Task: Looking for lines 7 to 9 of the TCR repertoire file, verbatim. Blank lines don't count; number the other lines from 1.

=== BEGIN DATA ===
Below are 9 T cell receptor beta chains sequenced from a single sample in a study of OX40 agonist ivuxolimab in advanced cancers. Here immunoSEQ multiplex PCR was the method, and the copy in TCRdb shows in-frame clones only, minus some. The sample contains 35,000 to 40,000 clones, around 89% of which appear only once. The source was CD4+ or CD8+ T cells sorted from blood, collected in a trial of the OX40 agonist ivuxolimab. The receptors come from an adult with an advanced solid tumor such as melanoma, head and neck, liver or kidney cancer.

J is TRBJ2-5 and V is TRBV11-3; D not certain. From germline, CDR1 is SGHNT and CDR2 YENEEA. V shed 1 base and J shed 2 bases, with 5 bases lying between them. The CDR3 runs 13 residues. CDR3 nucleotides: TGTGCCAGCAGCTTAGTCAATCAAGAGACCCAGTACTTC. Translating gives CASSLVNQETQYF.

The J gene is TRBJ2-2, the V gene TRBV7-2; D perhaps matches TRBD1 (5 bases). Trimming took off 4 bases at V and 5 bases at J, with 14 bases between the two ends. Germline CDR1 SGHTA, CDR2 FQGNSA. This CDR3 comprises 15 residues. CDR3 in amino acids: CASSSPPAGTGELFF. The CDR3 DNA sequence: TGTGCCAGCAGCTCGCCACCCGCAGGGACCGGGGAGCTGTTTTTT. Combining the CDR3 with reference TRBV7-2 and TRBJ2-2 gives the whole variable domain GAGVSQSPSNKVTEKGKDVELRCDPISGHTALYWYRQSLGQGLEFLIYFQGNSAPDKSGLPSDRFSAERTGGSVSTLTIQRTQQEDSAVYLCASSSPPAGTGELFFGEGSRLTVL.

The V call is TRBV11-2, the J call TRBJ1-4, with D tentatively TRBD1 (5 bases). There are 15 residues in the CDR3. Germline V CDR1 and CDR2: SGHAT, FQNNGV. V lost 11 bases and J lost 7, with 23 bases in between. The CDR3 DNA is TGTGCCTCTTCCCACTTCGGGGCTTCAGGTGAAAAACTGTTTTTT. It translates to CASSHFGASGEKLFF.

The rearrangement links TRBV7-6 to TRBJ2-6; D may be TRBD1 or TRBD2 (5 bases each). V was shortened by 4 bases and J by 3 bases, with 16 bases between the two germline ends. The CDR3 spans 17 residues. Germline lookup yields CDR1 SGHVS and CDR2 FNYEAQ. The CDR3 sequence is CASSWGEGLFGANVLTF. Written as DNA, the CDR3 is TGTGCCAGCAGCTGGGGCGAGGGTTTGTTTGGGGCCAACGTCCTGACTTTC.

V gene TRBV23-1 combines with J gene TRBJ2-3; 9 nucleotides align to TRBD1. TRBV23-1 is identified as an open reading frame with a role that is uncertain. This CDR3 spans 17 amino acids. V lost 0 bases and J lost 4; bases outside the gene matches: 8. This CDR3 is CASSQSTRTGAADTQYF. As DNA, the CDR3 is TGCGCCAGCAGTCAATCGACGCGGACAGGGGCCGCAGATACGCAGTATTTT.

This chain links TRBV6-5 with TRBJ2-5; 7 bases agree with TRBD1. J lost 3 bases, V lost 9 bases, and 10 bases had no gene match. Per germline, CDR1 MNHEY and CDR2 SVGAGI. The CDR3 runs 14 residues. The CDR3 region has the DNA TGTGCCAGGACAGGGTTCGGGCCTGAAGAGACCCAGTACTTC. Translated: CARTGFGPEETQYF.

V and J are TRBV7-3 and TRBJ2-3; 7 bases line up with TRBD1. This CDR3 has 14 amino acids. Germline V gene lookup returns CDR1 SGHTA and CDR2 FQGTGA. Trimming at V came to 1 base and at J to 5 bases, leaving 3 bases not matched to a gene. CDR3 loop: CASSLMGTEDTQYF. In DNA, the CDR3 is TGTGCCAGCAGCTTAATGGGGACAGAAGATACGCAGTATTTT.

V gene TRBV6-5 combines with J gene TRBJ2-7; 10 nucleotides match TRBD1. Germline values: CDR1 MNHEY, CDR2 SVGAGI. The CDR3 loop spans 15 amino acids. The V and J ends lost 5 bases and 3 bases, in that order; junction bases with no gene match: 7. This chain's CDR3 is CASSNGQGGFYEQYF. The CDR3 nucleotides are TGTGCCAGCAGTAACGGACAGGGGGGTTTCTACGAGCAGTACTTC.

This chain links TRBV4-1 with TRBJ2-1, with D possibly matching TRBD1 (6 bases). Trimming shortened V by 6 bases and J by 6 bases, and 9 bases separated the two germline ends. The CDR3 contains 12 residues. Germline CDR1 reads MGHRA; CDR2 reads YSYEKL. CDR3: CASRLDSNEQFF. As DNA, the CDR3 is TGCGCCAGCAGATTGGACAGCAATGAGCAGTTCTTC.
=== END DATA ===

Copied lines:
This chain links TRBV6-5 with TRBJ2-5; 7 bases agree with TRBD1. J lost 3 bases, V lost 9 bases, and 10 bases had no gene match. Per germline, CDR1 MNHEY and CDR2 SVGAGI. The CDR3 runs 14 residues. The CDR3 region has the DNA TGTGCCAGGACAGGGTTCGGGCCTGAAGAGACCCAGTACTTC. Translated: CARTGFGPEETQYF.

V and J are TRBV7-3 and TRBJ2-3; 7 bases line up with TRBD1. This CDR3 has 14 amino acids. Germline V gene lookup returns CDR1 SGHTA and CDR2 FQGTGA. Trimming at V came to 1 base and at J to 5 bases, leaving 3 bases not matched to a gene. CDR3 loop: CASSLMGTEDTQYF. In DNA, the CDR3 is TGTGCCAGCAGCTTAATGGGGACAGAAGATACGCAGTATTTT.

V gene TRBV6-5 combines with J gene TRBJ2-7; 10 nucleotides match TRBD1. Germline values: CDR1 MNHEY, CDR2 SVGAGI. The CDR3 loop spans 15 amino acids. The V and J ends lost 5 bases and 3 bases, in that order; junction bases with no gene match: 7. This chain's CDR3 is CASSNGQGGFYEQYF. The CDR3 nucleotides are TGTGCCAGCAGTAACGGACAGGGGGGTTTCTACGAGCAGTACTTC.